Chris Hunt
Tuesday December 2nd, 2014

This essay is one of more than 20 nominations for SI's 2014 Sportsman of the Year. You can see all of this year's nominees here and vote for your choice for SI Sportsman here.

He has nothing left to prove. He’s won almost everything there is to win in tennis, in many cases several times. He’s set records no male player will ever break, including 302 weeks at the top of the ATP rankings. He’s a half-step slower now, no longer able to smoothly dispatch all comers as if, to paraphrase Andre Agassi, he were Cary Grant playing in an ascot and a smoking jacket. He’s rich beyond imagining and happily married with four young children. Why not retire at the top? After all, in his tennis dotage, Roger Federer is still No. 2 in the world.

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He’s too polite to say this, but...are you crazy? For one thing, Federer likes competing too much. For another, he’s too damn happy. According to a perfectly unscientific survey reported this winter by the British social-networking site Friends United, 33 is the happiest year of our lives. In 2014, the year Federer turned 33, he won more ATP matches than any other male player (73), made a record ninth Wimbledon final (and 25th Grand Slam final), helped Switzerland win its first Davis Cup and fell only a few victories short of reclaiming the No. 1 ranking. He and his wife, Mirka, had their second set of twins, Lenny and Leo, to go with older sisters Charlene and Myla. After the boys’ birth in May Federer told The Telegraph of London, “This is the best time of my life.”

That’s saying a lot, considering all that Federer has accomplished. If you don’t believe he is the greatest player in tennis history, be prepared to stay up all night arguing the point. But 2014 wasn’t simply a continuation of Federer’s long march into sports immortality. It was a stunning reclamation project. After a dismal 2013 in which he struggled with an ailing back, dropped as low as No. 6 in the ATP rankings and was sent home from Wimbledon early by an unseeded Ukrainian, Federer went back to the garage. He added his boyhood hero, six-time Grand Slam champion Stefan Edberg, to his coaching team. He switched to a racket with a larger head, the better to keep up with his younger rivals. He healed his back and resumed his rigorous fitness and practice regimes.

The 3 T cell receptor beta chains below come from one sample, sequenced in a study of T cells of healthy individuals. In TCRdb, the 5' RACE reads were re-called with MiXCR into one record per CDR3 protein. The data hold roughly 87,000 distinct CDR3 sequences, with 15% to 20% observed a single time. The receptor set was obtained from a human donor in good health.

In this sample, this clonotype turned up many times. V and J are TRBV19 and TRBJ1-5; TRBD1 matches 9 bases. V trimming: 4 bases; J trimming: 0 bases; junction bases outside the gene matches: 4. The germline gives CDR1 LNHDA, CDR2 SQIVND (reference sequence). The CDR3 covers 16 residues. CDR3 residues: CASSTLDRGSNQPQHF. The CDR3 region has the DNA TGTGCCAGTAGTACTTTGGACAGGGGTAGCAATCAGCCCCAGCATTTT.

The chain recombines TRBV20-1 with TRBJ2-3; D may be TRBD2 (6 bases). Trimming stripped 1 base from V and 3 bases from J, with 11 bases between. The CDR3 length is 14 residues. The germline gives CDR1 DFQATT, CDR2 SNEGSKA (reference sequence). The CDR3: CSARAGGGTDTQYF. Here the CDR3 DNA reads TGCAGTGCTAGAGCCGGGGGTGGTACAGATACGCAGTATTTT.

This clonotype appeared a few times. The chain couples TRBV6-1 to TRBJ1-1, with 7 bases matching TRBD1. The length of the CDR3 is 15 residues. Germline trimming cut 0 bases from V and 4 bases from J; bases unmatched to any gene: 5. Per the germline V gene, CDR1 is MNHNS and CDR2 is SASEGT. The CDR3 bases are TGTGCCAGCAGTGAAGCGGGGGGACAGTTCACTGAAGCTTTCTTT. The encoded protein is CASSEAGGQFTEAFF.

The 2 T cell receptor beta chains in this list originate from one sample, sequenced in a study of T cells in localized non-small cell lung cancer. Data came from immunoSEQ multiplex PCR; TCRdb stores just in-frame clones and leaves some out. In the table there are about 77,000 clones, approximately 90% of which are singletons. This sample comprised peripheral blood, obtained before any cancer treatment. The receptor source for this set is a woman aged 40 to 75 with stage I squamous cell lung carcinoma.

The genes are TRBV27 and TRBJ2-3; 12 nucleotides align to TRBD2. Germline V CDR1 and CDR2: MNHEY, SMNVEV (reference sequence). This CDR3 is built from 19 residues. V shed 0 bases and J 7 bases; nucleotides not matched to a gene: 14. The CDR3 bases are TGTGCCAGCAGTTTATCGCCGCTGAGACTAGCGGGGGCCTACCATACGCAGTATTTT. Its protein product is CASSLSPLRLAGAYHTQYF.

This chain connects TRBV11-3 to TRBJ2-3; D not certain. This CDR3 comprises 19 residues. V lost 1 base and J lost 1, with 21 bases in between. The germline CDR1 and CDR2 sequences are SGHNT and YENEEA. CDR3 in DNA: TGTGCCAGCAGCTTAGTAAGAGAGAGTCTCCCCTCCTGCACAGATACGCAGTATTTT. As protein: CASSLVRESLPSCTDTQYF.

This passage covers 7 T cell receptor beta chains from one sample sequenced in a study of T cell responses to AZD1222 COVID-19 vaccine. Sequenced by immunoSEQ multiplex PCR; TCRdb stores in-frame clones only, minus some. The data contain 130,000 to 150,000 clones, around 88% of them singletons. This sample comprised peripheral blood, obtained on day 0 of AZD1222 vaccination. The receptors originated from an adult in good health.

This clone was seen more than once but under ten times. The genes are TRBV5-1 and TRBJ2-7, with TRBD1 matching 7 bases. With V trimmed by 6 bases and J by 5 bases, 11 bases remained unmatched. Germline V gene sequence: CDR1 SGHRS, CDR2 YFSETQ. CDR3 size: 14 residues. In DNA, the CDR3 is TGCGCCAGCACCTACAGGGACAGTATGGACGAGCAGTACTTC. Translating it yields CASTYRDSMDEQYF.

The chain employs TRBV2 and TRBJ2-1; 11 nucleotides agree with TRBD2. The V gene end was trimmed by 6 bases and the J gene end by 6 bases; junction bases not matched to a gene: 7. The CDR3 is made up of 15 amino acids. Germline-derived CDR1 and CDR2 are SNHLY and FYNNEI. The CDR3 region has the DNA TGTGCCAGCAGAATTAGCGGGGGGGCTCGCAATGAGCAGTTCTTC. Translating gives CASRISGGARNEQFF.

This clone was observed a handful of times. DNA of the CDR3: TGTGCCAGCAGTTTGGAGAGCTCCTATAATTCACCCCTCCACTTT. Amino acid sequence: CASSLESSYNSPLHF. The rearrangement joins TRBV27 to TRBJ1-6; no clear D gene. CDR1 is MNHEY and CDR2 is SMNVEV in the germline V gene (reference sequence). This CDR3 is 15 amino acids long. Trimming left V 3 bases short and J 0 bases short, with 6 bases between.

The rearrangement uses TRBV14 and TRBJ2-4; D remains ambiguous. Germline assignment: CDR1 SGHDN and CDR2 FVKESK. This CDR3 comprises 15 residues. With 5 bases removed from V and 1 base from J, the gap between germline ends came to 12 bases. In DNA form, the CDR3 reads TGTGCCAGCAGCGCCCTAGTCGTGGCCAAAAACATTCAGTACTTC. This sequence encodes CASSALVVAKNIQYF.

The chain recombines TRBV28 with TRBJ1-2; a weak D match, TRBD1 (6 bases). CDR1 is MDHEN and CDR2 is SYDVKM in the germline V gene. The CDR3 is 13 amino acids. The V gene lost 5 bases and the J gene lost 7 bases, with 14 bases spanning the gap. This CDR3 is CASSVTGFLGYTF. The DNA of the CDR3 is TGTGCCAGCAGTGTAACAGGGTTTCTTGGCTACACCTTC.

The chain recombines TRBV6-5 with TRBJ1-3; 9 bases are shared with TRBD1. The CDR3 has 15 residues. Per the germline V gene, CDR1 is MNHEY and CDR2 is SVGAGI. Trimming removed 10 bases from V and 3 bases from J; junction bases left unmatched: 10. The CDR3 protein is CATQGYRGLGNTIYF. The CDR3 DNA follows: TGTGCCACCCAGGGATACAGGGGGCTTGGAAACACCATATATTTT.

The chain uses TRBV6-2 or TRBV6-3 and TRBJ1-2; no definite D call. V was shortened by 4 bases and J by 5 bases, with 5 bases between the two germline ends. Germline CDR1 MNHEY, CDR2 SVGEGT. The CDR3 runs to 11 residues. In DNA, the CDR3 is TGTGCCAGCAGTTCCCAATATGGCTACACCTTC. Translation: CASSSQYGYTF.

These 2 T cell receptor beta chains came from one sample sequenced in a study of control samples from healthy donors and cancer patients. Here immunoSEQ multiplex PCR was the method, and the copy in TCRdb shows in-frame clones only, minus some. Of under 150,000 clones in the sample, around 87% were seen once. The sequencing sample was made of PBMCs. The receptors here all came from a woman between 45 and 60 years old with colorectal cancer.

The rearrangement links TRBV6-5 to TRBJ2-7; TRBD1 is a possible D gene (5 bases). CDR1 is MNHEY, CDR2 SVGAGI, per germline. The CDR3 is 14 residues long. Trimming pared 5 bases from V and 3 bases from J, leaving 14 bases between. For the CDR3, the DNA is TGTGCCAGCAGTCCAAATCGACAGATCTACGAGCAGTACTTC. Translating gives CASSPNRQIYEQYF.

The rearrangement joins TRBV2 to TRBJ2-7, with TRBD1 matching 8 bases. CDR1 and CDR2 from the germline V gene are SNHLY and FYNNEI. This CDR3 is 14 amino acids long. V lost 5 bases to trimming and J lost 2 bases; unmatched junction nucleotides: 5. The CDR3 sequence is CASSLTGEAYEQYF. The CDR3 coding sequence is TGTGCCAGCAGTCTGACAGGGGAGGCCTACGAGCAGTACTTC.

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The result, in 2014, wasn’t the Roger of old, exactly, but a sleek Roger of new. Attacking more consistently, rolling his backhand more and slicing it less, he pushed No. 1 Novak Djokovic to five sets in the Wimbledon final. He reached the semifinals of the Australian and U.S. opens, extending his preposterous record of Grand Slam semis to 36. And he made his record ninth championship match at the year-end ATP World Tour Finals, at which his back finally seized up again and he was forced to forfeit to Djokovic. Nevertheless, a week later Federer helped Stan Wrawrinka win the Davis Cup doubles in straight sets on the slow clay of Lille, France, and then clinched the cup with a breathtaking demolition of Richard Gasquet.

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Although it was Federer’s first Davis Cup trophy, he said it was not for him but for his teammates and his country. He wasn’t “ticking off the box” on his tennis résumé, he told a courtside interviewer. “This one’s for the boys.” He gave much of the credit to Wrawrinka, with whom he had taken pains to patch up a minor feud stemming from the ATP Finals in London. But while no one believed that the Davis Cup wasn’t a huge box ticked off on Federer’s résumé, it was in his nature as a sportsman to stress the collective nature of the victory. It is for this, as well as for his passion for his sport, his steadfast dedication to training and practice, his eagerness to give crowds the best show in tennis, and his flexibility and grace as he continues to compete despite the inevitable erosion of his unearthly skills, that Roger Federer is my Sportsman of the Year.

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Vote now: Who should be SI's 2014 Sportsman of the Year?

Tennis is not kind to thirtysomethings. In the ATP’s top ten for 2014, only Federer and No. 10 David Ferrer are in their fourth decade. Djokovic is 27; his record against Federer this year was 2-3. No. 5 Kei Nishikori is 24; at the ATP Finals Federer beat him 6-3, 6-2. No. 6 Andy Murray is 27; in London Federer destroyed him 6-0, 6-1. No. 8 Milos Raonic is 23; in London Federer schooled him 6-1, 7-6, allowing him not one point in the tiebreaker. No longer in his prime, hounded by younger, stronger, faster opponents, 33-year-old Roger Federer plays on, ever working to improve his game, not for history, not for money, not because he’s still better than most players in their 20s, but for the best reason of all: He loves it too much to stop.

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